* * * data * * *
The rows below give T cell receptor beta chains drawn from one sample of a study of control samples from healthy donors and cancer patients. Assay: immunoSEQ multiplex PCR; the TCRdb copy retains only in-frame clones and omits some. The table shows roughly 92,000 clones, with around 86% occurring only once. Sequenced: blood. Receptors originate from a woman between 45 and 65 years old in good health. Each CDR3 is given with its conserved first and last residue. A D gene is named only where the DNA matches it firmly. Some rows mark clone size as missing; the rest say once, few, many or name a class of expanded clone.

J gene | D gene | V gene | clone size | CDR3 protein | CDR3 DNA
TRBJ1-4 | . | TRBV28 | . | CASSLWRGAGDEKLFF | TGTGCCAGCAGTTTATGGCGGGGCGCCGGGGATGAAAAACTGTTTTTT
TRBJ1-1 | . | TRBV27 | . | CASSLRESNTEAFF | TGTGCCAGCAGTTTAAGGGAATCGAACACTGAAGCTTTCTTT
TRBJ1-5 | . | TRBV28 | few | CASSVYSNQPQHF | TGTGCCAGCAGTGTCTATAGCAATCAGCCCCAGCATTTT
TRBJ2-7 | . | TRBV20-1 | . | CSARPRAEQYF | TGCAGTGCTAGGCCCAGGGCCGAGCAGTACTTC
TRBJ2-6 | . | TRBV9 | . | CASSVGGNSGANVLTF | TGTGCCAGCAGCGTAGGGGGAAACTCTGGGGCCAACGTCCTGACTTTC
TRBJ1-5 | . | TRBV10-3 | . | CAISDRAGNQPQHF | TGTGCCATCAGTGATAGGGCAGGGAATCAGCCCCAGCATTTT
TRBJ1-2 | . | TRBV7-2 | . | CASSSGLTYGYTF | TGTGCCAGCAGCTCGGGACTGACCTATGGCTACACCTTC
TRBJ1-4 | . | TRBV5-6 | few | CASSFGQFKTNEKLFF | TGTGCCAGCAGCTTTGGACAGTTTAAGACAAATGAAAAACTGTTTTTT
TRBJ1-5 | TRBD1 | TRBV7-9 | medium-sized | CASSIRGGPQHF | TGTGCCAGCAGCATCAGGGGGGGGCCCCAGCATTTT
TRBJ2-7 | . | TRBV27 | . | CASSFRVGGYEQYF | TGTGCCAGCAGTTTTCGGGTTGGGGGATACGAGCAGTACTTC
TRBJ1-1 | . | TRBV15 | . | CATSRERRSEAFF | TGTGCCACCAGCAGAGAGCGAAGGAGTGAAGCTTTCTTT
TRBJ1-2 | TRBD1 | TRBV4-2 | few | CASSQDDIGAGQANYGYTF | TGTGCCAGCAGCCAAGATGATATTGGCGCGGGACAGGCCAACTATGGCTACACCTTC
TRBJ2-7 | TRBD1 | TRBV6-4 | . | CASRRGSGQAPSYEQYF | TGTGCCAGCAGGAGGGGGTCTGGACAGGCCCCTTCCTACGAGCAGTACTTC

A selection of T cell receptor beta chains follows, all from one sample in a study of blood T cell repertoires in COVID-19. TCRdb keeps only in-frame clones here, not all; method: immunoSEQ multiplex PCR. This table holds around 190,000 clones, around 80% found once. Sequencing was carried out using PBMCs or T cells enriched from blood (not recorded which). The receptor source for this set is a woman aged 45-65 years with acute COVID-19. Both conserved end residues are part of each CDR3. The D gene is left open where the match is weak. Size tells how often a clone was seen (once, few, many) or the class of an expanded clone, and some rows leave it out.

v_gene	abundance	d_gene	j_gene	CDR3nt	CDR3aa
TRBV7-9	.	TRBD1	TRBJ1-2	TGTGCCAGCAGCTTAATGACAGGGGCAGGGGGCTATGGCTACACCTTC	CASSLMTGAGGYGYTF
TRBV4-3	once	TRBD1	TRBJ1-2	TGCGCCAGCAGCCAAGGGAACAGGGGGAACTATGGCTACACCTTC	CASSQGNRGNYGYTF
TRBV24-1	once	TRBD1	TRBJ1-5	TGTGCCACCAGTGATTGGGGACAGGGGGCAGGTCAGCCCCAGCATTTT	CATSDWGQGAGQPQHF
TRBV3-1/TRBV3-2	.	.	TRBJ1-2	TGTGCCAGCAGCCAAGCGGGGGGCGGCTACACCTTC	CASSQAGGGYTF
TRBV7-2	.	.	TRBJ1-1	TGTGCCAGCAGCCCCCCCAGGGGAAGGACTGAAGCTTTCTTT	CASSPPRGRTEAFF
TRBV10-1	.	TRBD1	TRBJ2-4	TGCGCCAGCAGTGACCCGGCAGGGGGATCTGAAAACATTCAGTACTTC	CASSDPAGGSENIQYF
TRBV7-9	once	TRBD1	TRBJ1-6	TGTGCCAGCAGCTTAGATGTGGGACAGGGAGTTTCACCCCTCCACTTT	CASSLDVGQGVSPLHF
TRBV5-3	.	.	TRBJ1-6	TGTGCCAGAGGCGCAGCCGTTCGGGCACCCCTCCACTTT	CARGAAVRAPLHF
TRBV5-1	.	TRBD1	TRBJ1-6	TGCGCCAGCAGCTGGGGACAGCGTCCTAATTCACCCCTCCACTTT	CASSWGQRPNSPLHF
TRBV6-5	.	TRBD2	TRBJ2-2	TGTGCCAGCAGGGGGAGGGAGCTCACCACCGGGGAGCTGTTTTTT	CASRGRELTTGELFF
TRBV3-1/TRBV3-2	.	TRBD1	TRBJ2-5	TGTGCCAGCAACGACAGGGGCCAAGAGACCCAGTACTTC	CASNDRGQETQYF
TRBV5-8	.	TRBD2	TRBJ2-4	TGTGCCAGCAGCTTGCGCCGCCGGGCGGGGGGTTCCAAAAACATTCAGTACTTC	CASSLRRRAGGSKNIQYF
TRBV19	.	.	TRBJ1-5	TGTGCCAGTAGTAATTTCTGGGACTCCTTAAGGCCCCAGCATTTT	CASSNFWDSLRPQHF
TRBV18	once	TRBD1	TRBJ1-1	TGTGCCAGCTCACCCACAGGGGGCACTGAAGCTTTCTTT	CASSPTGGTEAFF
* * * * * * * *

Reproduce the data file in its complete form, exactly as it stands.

The rows below give T cell receptor beta chains drawn from one sample of a study of control samples from healthy donors and cancer patients. Assay: immunoSEQ multiplex PCR; the TCRdb copy retains only in-frame clones and omits some. The table shows roughly 92,000 clones, with around 86% occurring only once. Sequenced: blood. Receptors originate from a woman between 45 and 65 years old in good health. Each CDR3 is given with its conserved first and last residue. A D gene is named only where the DNA matches it firmly. Some rows mark clone size as missing; the rest say once, few, many or name a class of expanded clone.

J gene | D gene | V gene | clone size | CDR3 protein | CDR3 DNA
TRBJ1-4 | . | TRBV28 | . | CASSLWRGAGDEKLFF | TGTGCCAGCAGTTTATGGCGGGGCGCCGGGGATGAAAAACTGTTTTTT
TRBJ1-1 | . | TRBV27 | . | CASSLRESNTEAFF | TGTGCCAGCAGTTTAAGGGAATCGAACACTGAAGCTTTCTTT
TRBJ1-5 | . | TRBV28 | few | CASSVYSNQPQHF | TGTGCCAGCAGTGTCTATAGCAATCAGCCCCAGCATTTT
TRBJ2-7 | . | TRBV20-1 | . | CSARPRAEQYF | TGCAGTGCTAGGCCCAGGGCCGAGCAGTACTTC
TRBJ2-6 | . | TRBV9 | . | CASSVGGNSGANVLTF | TGTGCCAGCAGCGTAGGGGGAAACTCTGGGGCCAACGTCCTGACTTTC
TRBJ1-5 | . | TRBV10-3 | . | CAISDRAGNQPQHF | TGTGCCATCAGTGATAGGGCAGGGAATCAGCCCCAGCATTTT
TRBJ1-2 | . | TRBV7-2 | . | CASSSGLTYGYTF | TGTGCCAGCAGCTCGGGACTGACCTATGGCTACACCTTC
TRBJ1-4 | . | TRBV5-6 | few | CASSFGQFKTNEKLFF | TGTGCCAGCAGCTTTGGACAGTTTAAGACAAATGAAAAACTGTTTTTT
TRBJ1-5 | TRBD1 | TRBV7-9 | medium-sized | CASSIRGGPQHF | TGTGCCAGCAGCATCAGGGGGGGGCCCCAGCATTTT
TRBJ2-7 | . | TRBV27 | . | CASSFRVGGYEQYF | TGTGCCAGCAGTTTTCGGGTTGGGGGATACGAGCAGTACTTC
TRBJ1-1 | . | TRBV15 | . | CATSRERRSEAFF | TGTGCCACCAGCAGAGAGCGAAGGAGTGAAGCTTTCTTT
TRBJ1-2 | TRBD1 | TRBV4-2 | few | CASSQDDIGAGQANYGYTF | TGTGCCAGCAGCCAAGATGATATTGGCGCGGGACAGGCCAACTATGGCTACACCTTC
TRBJ2-7 | TRBD1 | TRBV6-4 | . | CASRRGSGQAPSYEQYF | TGTGCCAGCAGGAGGGGGTCTGGACAGGCCCCTTCCTACGAGCAGTACTTC

A selection of T cell receptor beta chains follows, all from one sample in a study of blood T cell repertoires in COVID-19. TCRdb keeps only in-frame clones here, not all; method: immunoSEQ multiplex PCR. This table holds around 190,000 clones, around 80% found once. Sequencing was carried out using PBMCs or T cells enriched from blood (not recorded which). The receptor source for this set is a woman aged 45-65 years with acute COVID-19. Both conserved end residues are part of each CDR3. The D gene is left open where the match is weak. Size tells how often a clone was seen (once, few, many) or the class of an expanded clone, and some rows leave it out.

v_gene	abundance	d_gene	j_gene	CDR3nt	CDR3aa
TRBV7-9	.	TRBD1	TRBJ1-2	TGTGCCAGCAGCTTAATGACAGGGGCAGGGGGCTATGGCTACACCTTC	CASSLMTGAGGYGYTF
TRBV4-3	once	TRBD1	TRBJ1-2	TGCGCCAGCAGCCAAGGGAACAGGGGGAACTATGGCTACACCTTC	CASSQGNRGNYGYTF
TRBV24-1	once	TRBD1	TRBJ1-5	TGTGCCACCAGTGATTGGGGACAGGGGGCAGGTCAGCCCCAGCATTTT	CATSDWGQGAGQPQHF
TRBV3-1/TRBV3-2	.	.	TRBJ1-2	TGTGCCAGCAGCCAAGCGGGGGGCGGCTACACCTTC	CASSQAGGGYTF
TRBV7-2	.	.	TRBJ1-1	TGTGCCAGCAGCCCCCCCAGGGGAAGGACTGAAGCTTTCTTT	CASSPPRGRTEAFF
TRBV10-1	.	TRBD1	TRBJ2-4	TGCGCCAGCAGTGACCCGGCAGGGGGATCTGAAAACATTCAGTACTTC	CASSDPAGGSENIQYF
TRBV7-9	once	TRBD1	TRBJ1-6	TGTGCCAGCAGCTTAGATGTGGGACAGGGAGTTTCACCCCTCCACTTT	CASSLDVGQGVSPLHF
TRBV5-3	.	.	TRBJ1-6	TGTGCCAGAGGCGCAGCCGTTCGGGCACCCCTCCACTTT	CARGAAVRAPLHF
TRBV5-1	.	TRBD1	TRBJ1-6	TGCGCCAGCAGCTGGGGACAGCGTCCTAATTCACCCCTCCACTTT	CASSWGQRPNSPLHF
TRBV6-5	.	TRBD2	TRBJ2-2	TGTGCCAGCAGGGGGAGGGAGCTCACCACCGGGGAGCTGTTTTTT	CASRGRELTTGELFF
TRBV3-1/TRBV3-2	.	TRBD1	TRBJ2-5	TGTGCCAGCAACGACAGGGGCCAAGAGACCCAGTACTTC	CASNDRGQETQYF
TRBV5-8	.	TRBD2	TRBJ2-4	TGTGCCAGCAGCTTGCGCCGCCGGGCGGGGGGTTCCAAAAACATTCAGTACTTC	CASSLRRRAGGSKNIQYF
TRBV19	.	.	TRBJ1-5	TGTGCCAGTAGTAATTTCTGGGACTCCTTAAGGCCCCAGCATTTT	CASSNFWDSLRPQHF
TRBV18	once	TRBD1	TRBJ1-1	TGTGCCAGCTCACCCACAGGGGGCACTGAAGCTTTCTTT	CASSPTGGTEAFF